Mamata Banerjee’s opposition to water sharing appears to be the biggest stumbling block to reaching an agreement on the Teesta River, while Bangladesh and India have been negotiating the elusive deal for close to two decades now.
On Saturday, when Indian Prime Minister Narendra Modi rekindled hope for the early signing of the pact yet again after meeting his Bangladesh counterpart Sheikh Hasina, West Bengal Chief Minister Mamata proposed that Bangladesh should use the waters of five common rivers – Torsa, Dharala, Jaldhaka, Dhansiri and Mansiri – to meet its need.
“… We can think of a Torsa water sharing formula and requested the Centre and the Bangladesh government … to find ways on how to share the Torsa River water,” news18.com quoted her as saying.
She was speaking to reporters in New Delhi after meeting Hasina at the Rashtrapati Bhavan.
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West Bengal Chief Minister Mamata Banerjee visits the Central Shaheed Minar in Dhaka on February 21, 2015 to pay respect to the martyrs of 1952 Language Movement SYED ZAKIR HOSSAIN
The people in her state will suffer if the Teesta water has to be shared with Bangladesh as the river has already become dry, the chief minister reasoned.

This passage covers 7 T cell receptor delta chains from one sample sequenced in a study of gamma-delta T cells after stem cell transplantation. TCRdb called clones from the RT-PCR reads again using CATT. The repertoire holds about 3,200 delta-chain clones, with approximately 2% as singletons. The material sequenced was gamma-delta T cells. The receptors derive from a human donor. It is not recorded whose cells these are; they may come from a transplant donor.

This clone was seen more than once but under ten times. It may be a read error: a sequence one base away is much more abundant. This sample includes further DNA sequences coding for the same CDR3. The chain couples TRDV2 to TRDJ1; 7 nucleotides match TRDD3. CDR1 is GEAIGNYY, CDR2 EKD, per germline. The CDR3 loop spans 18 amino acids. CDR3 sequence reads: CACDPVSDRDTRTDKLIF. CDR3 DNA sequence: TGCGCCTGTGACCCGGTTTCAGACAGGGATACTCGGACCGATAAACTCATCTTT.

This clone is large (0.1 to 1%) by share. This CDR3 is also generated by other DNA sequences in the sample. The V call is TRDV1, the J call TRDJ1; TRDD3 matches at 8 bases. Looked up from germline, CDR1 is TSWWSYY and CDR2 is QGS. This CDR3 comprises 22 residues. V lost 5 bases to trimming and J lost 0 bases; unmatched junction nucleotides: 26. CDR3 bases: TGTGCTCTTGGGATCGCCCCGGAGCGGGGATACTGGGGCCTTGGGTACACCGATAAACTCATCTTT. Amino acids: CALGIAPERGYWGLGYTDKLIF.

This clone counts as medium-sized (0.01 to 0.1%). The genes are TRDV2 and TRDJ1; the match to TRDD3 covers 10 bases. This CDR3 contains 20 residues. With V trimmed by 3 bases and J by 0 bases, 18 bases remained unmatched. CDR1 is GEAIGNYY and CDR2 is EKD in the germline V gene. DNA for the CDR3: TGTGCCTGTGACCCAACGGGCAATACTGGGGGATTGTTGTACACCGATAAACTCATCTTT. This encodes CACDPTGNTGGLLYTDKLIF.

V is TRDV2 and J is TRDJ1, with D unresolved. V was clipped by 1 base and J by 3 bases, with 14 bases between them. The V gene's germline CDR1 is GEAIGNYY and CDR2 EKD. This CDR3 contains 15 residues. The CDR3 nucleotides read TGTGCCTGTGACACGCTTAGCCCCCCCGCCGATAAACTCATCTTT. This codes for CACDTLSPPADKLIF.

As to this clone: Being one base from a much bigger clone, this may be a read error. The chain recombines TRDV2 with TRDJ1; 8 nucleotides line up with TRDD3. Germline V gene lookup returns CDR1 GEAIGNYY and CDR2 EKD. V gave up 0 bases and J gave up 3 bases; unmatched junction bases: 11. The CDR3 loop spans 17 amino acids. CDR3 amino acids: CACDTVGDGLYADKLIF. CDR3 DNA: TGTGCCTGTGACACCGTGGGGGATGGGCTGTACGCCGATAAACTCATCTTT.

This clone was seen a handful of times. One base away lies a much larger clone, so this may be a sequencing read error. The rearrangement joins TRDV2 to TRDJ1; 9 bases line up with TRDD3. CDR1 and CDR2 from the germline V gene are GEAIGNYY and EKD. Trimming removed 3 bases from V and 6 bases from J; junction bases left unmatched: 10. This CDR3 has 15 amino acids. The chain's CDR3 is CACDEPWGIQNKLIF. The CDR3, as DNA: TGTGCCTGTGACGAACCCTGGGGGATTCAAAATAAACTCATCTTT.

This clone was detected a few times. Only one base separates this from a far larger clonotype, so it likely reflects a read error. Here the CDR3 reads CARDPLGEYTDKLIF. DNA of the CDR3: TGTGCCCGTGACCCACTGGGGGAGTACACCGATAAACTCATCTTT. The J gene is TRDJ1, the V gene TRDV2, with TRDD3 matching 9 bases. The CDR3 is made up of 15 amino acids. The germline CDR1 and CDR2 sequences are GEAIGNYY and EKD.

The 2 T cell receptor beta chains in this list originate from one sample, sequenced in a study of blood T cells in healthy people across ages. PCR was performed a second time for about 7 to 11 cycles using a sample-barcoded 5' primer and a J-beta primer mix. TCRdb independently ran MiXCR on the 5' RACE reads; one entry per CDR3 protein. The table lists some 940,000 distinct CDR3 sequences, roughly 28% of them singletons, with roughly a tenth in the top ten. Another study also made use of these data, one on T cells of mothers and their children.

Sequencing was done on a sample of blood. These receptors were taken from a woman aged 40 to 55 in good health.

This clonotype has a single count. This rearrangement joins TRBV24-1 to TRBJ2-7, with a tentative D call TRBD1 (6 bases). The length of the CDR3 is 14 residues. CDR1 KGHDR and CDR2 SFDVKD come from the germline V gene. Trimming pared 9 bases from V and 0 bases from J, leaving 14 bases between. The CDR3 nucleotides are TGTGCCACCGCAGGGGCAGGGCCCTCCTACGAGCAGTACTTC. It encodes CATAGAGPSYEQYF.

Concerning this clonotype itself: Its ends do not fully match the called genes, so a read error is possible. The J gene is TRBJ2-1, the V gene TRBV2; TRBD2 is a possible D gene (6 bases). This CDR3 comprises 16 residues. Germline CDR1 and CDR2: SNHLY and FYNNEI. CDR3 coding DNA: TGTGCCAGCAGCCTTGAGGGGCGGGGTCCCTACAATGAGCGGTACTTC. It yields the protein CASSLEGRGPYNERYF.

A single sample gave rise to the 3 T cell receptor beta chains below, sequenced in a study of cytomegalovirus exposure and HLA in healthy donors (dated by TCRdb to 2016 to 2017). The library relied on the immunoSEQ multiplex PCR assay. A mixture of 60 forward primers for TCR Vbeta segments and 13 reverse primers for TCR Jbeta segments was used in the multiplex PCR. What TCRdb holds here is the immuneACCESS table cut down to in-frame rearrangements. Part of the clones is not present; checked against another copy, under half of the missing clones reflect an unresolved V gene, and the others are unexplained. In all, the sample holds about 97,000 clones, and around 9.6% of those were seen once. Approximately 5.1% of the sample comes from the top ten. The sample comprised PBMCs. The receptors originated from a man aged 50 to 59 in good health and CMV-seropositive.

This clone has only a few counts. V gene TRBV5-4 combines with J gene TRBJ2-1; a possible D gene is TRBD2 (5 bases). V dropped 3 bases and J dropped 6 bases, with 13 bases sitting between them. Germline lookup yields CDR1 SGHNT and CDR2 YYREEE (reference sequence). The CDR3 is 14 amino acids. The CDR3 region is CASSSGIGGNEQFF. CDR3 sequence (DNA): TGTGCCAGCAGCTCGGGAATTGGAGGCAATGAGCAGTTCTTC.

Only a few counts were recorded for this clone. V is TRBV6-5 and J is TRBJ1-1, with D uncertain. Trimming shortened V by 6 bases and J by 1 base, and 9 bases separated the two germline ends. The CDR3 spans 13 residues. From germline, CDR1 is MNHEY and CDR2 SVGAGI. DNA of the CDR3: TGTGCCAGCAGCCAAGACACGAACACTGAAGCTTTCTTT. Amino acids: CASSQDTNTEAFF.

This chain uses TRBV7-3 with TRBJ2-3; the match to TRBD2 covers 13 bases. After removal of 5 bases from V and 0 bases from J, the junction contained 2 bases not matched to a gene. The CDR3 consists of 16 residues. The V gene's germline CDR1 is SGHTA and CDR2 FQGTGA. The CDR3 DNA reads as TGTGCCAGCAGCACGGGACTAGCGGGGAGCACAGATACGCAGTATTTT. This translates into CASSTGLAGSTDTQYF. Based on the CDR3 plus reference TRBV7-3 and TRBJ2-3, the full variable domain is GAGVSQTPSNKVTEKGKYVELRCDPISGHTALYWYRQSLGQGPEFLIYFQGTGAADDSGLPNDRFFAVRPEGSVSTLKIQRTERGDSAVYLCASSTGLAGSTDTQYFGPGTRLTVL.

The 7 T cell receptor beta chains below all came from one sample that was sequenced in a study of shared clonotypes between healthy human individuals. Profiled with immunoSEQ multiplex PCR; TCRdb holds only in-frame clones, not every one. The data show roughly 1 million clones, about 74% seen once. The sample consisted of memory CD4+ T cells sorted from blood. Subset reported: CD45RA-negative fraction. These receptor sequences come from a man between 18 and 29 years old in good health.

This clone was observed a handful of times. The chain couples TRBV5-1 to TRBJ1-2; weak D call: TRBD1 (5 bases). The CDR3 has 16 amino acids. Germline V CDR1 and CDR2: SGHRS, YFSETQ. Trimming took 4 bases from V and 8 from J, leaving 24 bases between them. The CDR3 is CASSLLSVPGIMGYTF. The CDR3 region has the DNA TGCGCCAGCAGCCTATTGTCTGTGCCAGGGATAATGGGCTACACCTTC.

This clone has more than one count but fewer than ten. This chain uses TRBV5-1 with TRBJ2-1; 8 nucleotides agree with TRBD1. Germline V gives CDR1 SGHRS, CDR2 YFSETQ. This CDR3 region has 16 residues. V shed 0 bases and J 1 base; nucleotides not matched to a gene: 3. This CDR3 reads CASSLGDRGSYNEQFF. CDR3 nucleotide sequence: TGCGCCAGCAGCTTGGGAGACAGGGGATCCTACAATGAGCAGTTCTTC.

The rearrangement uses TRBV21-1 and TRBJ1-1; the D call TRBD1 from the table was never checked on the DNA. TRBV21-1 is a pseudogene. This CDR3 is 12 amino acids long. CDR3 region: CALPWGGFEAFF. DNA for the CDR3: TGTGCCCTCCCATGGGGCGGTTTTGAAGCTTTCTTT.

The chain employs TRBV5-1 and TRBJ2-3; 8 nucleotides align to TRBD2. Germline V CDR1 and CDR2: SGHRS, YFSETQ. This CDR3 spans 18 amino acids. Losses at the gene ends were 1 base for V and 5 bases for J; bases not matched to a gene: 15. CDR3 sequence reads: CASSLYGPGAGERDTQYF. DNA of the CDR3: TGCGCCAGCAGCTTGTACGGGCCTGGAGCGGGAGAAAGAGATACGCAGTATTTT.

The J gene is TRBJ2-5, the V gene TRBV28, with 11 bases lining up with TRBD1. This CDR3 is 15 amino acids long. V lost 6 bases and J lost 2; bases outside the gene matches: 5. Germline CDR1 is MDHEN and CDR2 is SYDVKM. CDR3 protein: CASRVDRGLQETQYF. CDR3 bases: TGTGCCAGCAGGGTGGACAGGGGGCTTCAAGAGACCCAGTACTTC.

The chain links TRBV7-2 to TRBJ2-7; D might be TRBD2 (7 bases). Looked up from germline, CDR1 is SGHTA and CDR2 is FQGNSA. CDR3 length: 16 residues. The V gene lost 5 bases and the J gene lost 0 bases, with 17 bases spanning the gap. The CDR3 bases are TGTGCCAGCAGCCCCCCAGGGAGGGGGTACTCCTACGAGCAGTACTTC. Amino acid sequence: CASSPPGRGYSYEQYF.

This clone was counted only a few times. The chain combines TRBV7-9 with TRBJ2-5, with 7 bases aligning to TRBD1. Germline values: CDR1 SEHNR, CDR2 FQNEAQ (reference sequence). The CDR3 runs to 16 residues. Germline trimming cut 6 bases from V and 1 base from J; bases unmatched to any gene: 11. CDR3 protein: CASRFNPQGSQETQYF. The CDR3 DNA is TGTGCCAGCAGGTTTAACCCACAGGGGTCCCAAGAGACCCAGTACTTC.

“The fact is there is no water in Teesta. Due to water scarcity the NTPC power plant has been closed. Not only Bangladesh, even we are too facing irrigation problems,” news18.com reports.
Mamata said she had no ill intention of not sharing water with Bangladesh and proposed that the two countries set up a joint river commission to ascertain the level of water flowing through the Torsa River and the quantum of water that can be shared, reports the Times of India.
She also found the sharing of Torsa water to be a practical solution to resolving irrigation problems.
Earlier, the adamant West Bengal chief minister had put a veto on the Teesta deal in September 2011, when the then India prime minister Manmohan Singh visited Dhaka. Though Mamata was supposed to accompany Manmohan for signing the treaty, she refused to come to Dhaka raising her objection to the treaty at the last leg of the visit, for which it could not be inked at the time.
Mamata had also made her mind clear to Modi that she could not affect the interest of West Bengal while sharing the Teesta water, as it is the main lifeline in north Bengal. She said farmers of her state would be affected adversely if the river’s water level reduced.
Teesta water is crucial for Bangladesh, especially in the lean period from December to March when water flow temporarily comes down to less than 1,000 cusecs from 5,000 cusecs.